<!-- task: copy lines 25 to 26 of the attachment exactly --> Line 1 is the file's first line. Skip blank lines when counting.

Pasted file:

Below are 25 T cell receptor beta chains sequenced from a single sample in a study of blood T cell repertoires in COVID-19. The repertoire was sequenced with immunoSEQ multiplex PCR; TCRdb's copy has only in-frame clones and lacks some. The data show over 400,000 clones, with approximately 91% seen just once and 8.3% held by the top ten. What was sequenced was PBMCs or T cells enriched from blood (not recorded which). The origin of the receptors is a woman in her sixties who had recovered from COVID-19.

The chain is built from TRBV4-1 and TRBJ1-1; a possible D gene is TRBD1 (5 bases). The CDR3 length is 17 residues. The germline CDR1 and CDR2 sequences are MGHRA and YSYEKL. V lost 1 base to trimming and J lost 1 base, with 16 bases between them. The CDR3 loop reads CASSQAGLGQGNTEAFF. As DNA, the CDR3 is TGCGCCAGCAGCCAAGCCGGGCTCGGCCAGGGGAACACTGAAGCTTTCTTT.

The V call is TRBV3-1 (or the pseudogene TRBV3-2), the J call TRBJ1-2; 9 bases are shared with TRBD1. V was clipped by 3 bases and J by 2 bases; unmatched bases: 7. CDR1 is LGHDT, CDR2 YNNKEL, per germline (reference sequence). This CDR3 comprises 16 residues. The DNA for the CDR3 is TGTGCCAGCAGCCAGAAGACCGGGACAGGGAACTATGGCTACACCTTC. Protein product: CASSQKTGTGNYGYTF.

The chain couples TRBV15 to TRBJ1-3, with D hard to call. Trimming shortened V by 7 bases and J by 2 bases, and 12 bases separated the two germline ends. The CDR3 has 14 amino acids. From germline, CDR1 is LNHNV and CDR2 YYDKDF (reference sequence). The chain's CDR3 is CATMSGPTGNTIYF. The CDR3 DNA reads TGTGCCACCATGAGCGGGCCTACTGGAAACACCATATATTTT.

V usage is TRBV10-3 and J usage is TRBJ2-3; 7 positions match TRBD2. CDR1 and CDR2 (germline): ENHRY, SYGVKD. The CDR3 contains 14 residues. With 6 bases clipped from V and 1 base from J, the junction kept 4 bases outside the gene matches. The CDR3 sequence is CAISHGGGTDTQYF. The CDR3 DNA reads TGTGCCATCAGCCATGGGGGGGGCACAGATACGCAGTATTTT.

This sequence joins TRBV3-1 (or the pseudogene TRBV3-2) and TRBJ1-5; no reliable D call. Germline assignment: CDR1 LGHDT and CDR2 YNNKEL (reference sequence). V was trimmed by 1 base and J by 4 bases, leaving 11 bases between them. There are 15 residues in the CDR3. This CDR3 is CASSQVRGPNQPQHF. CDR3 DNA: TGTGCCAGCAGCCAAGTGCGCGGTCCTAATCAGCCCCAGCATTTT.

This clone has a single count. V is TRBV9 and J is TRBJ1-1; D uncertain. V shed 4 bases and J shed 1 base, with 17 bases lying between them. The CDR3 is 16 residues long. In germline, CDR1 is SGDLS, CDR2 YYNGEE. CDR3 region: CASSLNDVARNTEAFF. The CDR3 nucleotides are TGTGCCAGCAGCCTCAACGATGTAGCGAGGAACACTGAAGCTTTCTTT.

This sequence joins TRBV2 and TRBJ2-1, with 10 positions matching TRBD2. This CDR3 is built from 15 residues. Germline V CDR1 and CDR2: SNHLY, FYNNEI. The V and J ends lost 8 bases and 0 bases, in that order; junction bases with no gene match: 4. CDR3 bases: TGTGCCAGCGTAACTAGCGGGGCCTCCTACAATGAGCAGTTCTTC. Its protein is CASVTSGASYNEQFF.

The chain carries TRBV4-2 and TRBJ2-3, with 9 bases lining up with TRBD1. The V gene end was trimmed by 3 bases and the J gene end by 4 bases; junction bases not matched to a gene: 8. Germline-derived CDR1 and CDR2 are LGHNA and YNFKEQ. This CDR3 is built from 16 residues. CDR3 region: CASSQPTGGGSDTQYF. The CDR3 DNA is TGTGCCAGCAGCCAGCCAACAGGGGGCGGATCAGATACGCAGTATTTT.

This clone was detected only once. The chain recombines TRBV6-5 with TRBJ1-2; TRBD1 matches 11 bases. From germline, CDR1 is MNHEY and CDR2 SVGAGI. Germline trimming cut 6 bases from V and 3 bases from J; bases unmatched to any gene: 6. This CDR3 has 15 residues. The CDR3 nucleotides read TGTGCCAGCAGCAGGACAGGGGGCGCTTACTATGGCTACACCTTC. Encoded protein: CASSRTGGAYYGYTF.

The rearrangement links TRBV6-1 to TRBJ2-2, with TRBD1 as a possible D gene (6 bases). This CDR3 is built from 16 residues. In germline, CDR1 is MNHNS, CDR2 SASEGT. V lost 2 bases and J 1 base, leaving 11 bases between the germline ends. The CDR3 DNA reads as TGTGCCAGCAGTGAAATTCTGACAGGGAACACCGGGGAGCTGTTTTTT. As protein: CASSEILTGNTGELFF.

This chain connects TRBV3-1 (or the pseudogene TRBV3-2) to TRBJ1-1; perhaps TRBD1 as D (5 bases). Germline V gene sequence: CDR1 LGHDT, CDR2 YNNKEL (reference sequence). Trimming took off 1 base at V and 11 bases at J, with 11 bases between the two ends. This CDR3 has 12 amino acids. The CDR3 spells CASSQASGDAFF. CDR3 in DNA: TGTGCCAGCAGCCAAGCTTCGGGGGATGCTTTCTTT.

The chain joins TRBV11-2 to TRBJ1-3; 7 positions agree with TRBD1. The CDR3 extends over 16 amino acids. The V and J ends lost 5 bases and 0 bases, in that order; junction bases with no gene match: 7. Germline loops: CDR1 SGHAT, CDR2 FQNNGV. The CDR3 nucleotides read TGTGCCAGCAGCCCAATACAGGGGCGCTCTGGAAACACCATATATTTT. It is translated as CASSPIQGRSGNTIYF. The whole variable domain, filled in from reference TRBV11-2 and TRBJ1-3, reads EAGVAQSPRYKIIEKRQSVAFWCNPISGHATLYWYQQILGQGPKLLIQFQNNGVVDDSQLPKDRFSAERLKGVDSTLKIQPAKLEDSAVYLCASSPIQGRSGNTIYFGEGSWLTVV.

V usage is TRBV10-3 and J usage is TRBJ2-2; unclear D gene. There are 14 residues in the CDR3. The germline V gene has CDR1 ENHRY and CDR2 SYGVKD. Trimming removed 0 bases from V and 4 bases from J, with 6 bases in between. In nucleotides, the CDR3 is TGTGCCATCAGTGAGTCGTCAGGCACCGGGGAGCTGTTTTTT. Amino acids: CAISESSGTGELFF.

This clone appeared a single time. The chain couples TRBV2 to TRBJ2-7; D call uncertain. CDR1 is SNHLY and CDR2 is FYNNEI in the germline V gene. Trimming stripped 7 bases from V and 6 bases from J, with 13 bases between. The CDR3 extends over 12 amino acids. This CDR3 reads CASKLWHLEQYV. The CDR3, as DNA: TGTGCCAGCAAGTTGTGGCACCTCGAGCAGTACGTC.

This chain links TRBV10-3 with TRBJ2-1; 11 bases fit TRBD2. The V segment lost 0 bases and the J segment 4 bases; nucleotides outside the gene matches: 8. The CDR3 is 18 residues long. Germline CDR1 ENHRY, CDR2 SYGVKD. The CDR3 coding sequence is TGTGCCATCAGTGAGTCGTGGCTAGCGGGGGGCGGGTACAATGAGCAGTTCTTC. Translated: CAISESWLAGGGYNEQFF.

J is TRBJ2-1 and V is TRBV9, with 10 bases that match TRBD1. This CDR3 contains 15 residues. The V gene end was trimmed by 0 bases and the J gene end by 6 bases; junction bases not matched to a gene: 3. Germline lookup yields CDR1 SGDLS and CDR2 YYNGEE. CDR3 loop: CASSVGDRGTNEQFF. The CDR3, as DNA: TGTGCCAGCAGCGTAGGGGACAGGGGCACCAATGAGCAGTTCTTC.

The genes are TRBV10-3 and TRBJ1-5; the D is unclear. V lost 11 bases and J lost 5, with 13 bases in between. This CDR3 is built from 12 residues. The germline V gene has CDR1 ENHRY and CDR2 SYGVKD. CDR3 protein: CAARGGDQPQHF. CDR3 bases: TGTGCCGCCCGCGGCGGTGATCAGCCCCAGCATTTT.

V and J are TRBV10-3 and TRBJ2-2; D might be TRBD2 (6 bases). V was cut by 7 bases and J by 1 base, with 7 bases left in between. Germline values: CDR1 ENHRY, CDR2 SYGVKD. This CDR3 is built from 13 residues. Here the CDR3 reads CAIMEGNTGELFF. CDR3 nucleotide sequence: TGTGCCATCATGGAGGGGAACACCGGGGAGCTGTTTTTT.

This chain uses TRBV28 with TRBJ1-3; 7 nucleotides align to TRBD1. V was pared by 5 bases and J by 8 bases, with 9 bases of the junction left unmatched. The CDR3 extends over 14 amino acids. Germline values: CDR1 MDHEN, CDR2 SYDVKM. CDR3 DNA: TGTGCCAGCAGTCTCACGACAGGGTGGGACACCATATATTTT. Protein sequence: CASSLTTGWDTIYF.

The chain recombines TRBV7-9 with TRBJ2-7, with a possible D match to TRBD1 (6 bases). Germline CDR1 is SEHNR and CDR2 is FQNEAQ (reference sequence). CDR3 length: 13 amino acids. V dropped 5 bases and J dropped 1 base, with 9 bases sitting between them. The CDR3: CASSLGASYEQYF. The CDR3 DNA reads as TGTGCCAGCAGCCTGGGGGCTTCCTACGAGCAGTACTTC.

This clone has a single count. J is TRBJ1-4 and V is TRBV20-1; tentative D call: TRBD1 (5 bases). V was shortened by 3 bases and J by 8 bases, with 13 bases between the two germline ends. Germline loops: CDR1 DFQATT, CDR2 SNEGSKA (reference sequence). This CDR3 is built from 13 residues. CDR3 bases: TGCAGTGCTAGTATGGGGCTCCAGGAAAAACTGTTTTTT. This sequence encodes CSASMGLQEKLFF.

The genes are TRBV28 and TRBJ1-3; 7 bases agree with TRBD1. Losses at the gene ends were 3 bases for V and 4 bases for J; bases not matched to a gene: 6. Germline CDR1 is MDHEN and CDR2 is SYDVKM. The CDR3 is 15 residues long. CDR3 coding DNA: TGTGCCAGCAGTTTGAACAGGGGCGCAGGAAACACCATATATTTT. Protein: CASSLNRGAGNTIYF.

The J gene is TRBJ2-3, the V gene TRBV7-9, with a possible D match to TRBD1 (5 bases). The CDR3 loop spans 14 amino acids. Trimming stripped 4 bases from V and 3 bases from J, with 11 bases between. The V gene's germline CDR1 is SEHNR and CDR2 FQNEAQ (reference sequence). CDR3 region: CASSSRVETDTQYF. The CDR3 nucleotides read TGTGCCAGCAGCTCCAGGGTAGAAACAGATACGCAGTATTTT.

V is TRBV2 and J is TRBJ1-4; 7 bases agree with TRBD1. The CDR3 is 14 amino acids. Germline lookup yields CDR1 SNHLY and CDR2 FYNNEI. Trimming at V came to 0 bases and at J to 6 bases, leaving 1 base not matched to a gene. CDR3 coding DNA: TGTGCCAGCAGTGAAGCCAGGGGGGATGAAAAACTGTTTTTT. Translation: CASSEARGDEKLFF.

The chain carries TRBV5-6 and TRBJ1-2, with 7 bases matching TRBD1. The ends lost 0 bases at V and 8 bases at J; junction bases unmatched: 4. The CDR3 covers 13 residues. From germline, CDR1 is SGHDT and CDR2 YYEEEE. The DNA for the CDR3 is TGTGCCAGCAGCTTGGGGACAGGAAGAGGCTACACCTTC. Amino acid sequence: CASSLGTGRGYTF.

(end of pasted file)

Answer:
V is TRBV2 and J is TRBJ1-4; 7 bases agree with TRBD1. The CDR3 is 14 amino acids. Germline lookup yields CDR1 SNHLY and CDR2 FYNNEI. Trimming at V came to 0 bases and at J to 6 bases, leaving 1 base not matched to a gene. CDR3 coding DNA: TGTGCCAGCAGTGAAGCCAGGGGGGATGAAAAACTGTTTTTT. Translation: CASSEARGDEKLFF.

The chain carries TRBV5-6 and TRBJ1-2, with 7 bases matching TRBD1. The ends lost 0 bases at V and 8 bases at J; junction bases unmatched: 4. The CDR3 covers 13 residues. From germline, CDR1 is SGHDT and CDR2 YYEEEE. The DNA for the CDR3 is TGTGCCAGCAGCTTGGGGACAGGAAGAGGCTACACCTTC. Amino acid sequence: CASSLGTGRGYTF.